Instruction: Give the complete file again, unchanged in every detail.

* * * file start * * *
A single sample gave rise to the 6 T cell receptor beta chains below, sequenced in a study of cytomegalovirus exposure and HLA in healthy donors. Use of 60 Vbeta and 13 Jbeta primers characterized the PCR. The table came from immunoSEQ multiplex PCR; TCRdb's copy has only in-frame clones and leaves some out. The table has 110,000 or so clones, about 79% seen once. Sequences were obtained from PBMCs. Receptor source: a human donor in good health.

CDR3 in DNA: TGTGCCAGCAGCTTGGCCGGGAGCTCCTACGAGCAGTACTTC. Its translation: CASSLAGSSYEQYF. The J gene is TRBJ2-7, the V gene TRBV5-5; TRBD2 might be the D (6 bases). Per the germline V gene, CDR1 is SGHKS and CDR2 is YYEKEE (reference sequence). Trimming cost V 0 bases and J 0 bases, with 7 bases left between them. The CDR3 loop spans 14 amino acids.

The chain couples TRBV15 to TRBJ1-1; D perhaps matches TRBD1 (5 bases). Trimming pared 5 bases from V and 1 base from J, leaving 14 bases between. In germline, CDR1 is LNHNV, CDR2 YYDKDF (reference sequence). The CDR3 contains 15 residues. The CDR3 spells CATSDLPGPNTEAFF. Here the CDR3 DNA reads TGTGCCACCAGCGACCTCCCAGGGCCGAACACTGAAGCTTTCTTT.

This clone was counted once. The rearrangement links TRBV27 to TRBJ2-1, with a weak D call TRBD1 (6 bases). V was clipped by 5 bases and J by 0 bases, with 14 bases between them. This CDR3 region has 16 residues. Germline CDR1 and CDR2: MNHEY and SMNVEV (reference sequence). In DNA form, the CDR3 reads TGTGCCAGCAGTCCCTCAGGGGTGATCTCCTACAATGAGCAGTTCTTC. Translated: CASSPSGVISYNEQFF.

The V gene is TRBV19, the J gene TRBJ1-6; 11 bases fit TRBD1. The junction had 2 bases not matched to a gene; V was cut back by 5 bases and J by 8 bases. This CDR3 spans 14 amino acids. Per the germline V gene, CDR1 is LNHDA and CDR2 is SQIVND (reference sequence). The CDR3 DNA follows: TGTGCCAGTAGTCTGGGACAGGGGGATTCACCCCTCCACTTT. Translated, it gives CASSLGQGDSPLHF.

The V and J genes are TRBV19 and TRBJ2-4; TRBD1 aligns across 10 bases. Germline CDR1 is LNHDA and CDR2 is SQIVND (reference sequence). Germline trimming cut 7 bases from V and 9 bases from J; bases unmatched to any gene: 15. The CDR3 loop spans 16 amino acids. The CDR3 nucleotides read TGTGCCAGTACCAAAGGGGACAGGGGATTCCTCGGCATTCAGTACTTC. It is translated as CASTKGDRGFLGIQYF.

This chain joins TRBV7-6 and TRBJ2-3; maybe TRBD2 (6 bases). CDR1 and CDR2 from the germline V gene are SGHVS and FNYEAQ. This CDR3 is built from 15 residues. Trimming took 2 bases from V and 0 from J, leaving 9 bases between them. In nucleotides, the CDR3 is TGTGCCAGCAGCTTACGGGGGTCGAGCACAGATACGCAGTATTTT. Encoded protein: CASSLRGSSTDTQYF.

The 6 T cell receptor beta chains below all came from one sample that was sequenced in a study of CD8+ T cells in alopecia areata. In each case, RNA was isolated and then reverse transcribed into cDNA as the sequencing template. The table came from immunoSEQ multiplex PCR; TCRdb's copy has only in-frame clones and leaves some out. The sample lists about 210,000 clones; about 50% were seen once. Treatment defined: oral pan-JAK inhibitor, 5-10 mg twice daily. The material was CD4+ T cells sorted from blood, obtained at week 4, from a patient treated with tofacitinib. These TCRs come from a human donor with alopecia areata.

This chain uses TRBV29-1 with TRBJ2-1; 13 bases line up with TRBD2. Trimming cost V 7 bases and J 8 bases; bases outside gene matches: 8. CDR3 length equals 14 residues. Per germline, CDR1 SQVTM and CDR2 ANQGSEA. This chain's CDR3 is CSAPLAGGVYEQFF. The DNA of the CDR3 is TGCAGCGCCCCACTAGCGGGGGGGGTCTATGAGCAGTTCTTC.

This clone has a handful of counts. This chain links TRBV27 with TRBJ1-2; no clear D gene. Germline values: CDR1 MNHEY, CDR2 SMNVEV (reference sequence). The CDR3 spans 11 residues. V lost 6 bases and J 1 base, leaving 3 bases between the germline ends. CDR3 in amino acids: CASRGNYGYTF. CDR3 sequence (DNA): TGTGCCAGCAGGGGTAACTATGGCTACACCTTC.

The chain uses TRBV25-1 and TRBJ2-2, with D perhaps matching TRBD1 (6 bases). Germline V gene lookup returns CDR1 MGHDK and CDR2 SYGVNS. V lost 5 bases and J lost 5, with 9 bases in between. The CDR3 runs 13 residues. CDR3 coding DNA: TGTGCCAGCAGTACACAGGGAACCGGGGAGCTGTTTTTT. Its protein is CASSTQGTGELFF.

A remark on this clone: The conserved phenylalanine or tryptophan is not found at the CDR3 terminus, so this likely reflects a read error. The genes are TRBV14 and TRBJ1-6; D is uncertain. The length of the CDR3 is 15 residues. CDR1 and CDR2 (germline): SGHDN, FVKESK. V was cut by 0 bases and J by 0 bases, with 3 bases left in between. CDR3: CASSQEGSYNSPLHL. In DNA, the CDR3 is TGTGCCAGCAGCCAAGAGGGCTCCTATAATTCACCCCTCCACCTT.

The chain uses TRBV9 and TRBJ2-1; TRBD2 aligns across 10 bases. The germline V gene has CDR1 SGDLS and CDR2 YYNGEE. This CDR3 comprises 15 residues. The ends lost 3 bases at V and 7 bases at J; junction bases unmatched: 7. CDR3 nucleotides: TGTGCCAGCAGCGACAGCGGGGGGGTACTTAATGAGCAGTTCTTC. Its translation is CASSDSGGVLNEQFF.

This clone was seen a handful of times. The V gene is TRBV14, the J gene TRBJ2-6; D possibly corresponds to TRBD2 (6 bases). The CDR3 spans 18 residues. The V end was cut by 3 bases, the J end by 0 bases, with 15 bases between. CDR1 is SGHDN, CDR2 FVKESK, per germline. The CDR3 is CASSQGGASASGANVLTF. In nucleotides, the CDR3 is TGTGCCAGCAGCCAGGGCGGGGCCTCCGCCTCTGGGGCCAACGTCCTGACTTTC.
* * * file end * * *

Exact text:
A single sample gave rise to the 6 T cell receptor beta chains below, sequenced in a study of cytomegalovirus exposure and HLA in healthy donors. Use of 60 Vbeta and 13 Jbeta primers characterized the PCR. The table came from immunoSEQ multiplex PCR; TCRdb's copy has only in-frame clones and leaves some out. The table has 110,000 or so clones, about 79% seen once. Sequences were obtained from PBMCs. Receptor source: a human donor in good health.

CDR3 in DNA: TGTGCCAGCAGCTTGGCCGGGAGCTCCTACGAGCAGTACTTC. Its translation: CASSLAGSSYEQYF. The J gene is TRBJ2-7, the V gene TRBV5-5; TRBD2 might be the D (6 bases). Per the germline V gene, CDR1 is SGHKS and CDR2 is YYEKEE (reference sequence). Trimming cost V 0 bases and J 0 bases, with 7 bases left between them. The CDR3 loop spans 14 amino acids.

The chain couples TRBV15 to TRBJ1-1; D perhaps matches TRBD1 (5 bases). Trimming pared 5 bases from V and 1 base from J, leaving 14 bases between. In germline, CDR1 is LNHNV, CDR2 YYDKDF (reference sequence). The CDR3 contains 15 residues. The CDR3 spells CATSDLPGPNTEAFF. Here the CDR3 DNA reads TGTGCCACCAGCGACCTCCCAGGGCCGAACACTGAAGCTTTCTTT.

This clone was counted once. The rearrangement links TRBV27 to TRBJ2-1, with a weak D call TRBD1 (6 bases). V was clipped by 5 bases and J by 0 bases, with 14 bases between them. This CDR3 region has 16 residues. Germline CDR1 and CDR2: MNHEY and SMNVEV (reference sequence). In DNA form, the CDR3 reads TGTGCCAGCAGTCCCTCAGGGGTGATCTCCTACAATGAGCAGTTCTTC. Translated: CASSPSGVISYNEQFF.

The V gene is TRBV19, the J gene TRBJ1-6; 11 bases fit TRBD1. The junction had 2 bases not matched to a gene; V was cut back by 5 bases and J by 8 bases. This CDR3 spans 14 amino acids. Per the germline V gene, CDR1 is LNHDA and CDR2 is SQIVND (reference sequence). The CDR3 DNA follows: TGTGCCAGTAGTCTGGGACAGGGGGATTCACCCCTCCACTTT. Translated, it gives CASSLGQGDSPLHF.

The V and J genes are TRBV19 and TRBJ2-4; TRBD1 aligns across 10 bases. Germline CDR1 is LNHDA and CDR2 is SQIVND (reference sequence). Germline trimming cut 7 bases from V and 9 bases from J; bases unmatched to any gene: 15. The CDR3 loop spans 16 amino acids. The CDR3 nucleotides read TGTGCCAGTACCAAAGGGGACAGGGGATTCCTCGGCATTCAGTACTTC. It is translated as CASTKGDRGFLGIQYF.

This chain joins TRBV7-6 and TRBJ2-3; maybe TRBD2 (6 bases). CDR1 and CDR2 from the germline V gene are SGHVS and FNYEAQ. This CDR3 is built from 15 residues. Trimming took 2 bases from V and 0 from J, leaving 9 bases between them. In nucleotides, the CDR3 is TGTGCCAGCAGCTTACGGGGGTCGAGCACAGATACGCAGTATTTT. Encoded protein: CASSLRGSSTDTQYF.

The 6 T cell receptor beta chains below all came from one sample that was sequenced in a study of CD8+ T cells in alopecia areata. In each case, RNA was isolated and then reverse transcribed into cDNA as the sequencing template. The table came from immunoSEQ multiplex PCR; TCRdb's copy has only in-frame clones and leaves some out. The sample lists about 210,000 clones; about 50% were seen once. Treatment defined: oral pan-JAK inhibitor, 5-10 mg twice daily. The material was CD4+ T cells sorted from blood, obtained at week 4, from a patient treated with tofacitinib. These TCRs come from a human donor with alopecia areata.

This chain uses TRBV29-1 with TRBJ2-1; 13 bases line up with TRBD2. Trimming cost V 7 bases and J 8 bases; bases outside gene matches: 8. CDR3 length equals 14 residues. Per germline, CDR1 SQVTM and CDR2 ANQGSEA. This chain's CDR3 is CSAPLAGGVYEQFF. The DNA of the CDR3 is TGCAGCGCCCCACTAGCGGGGGGGGTCTATGAGCAGTTCTTC.

This clone has a handful of counts. This chain links TRBV27 with TRBJ1-2; no clear D gene. Germline values: CDR1 MNHEY, CDR2 SMNVEV (reference sequence). The CDR3 spans 11 residues. V lost 6 bases and J 1 base, leaving 3 bases between the germline ends. CDR3 in amino acids: CASRGNYGYTF. CDR3 sequence (DNA): TGTGCCAGCAGGGGTAACTATGGCTACACCTTC.

The chain uses TRBV25-1 and TRBJ2-2, with D perhaps matching TRBD1 (6 bases). Germline V gene lookup returns CDR1 MGHDK and CDR2 SYGVNS. V lost 5 bases and J lost 5, with 9 bases in between. The CDR3 runs 13 residues. CDR3 coding DNA: TGTGCCAGCAGTACACAGGGAACCGGGGAGCTGTTTTTT. Its protein is CASSTQGTGELFF.

A remark on this clone: The conserved phenylalanine or tryptophan is not found at the CDR3 terminus, so this likely reflects a read error. The genes are TRBV14 and TRBJ1-6; D is uncertain. The length of the CDR3 is 15 residues. CDR1 and CDR2 (germline): SGHDN, FVKESK. V was cut by 0 bases and J by 0 bases, with 3 bases left in between. CDR3: CASSQEGSYNSPLHL. In DNA, the CDR3 is TGTGCCAGCAGCCAAGAGGGCTCCTATAATTCACCCCTCCACCTT.

The chain uses TRBV9 and TRBJ2-1; TRBD2 aligns across 10 bases. The germline V gene has CDR1 SGDLS and CDR2 YYNGEE. This CDR3 comprises 15 residues. The ends lost 3 bases at V and 7 bases at J; junction bases unmatched: 7. CDR3 nucleotides: TGTGCCAGCAGCGACAGCGGGGGGGTACTTAATGAGCAGTTCTTC. Its translation is CASSDSGGVLNEQFF.

This clone was seen a handful of times. The V gene is TRBV14, the J gene TRBJ2-6; D possibly corresponds to TRBD2 (6 bases). The CDR3 spans 18 residues. The V end was cut by 3 bases, the J end by 0 bases, with 15 bases between. CDR1 is SGHDN, CDR2 FVKESK, per germline. The CDR3 is CASSQGGASASGANVLTF. In nucleotides, the CDR3 is TGTGCCAGCAGCCAGGGCGGGGCCTCCGCCTCTGGGGCCAACGTCCTGACTTTC.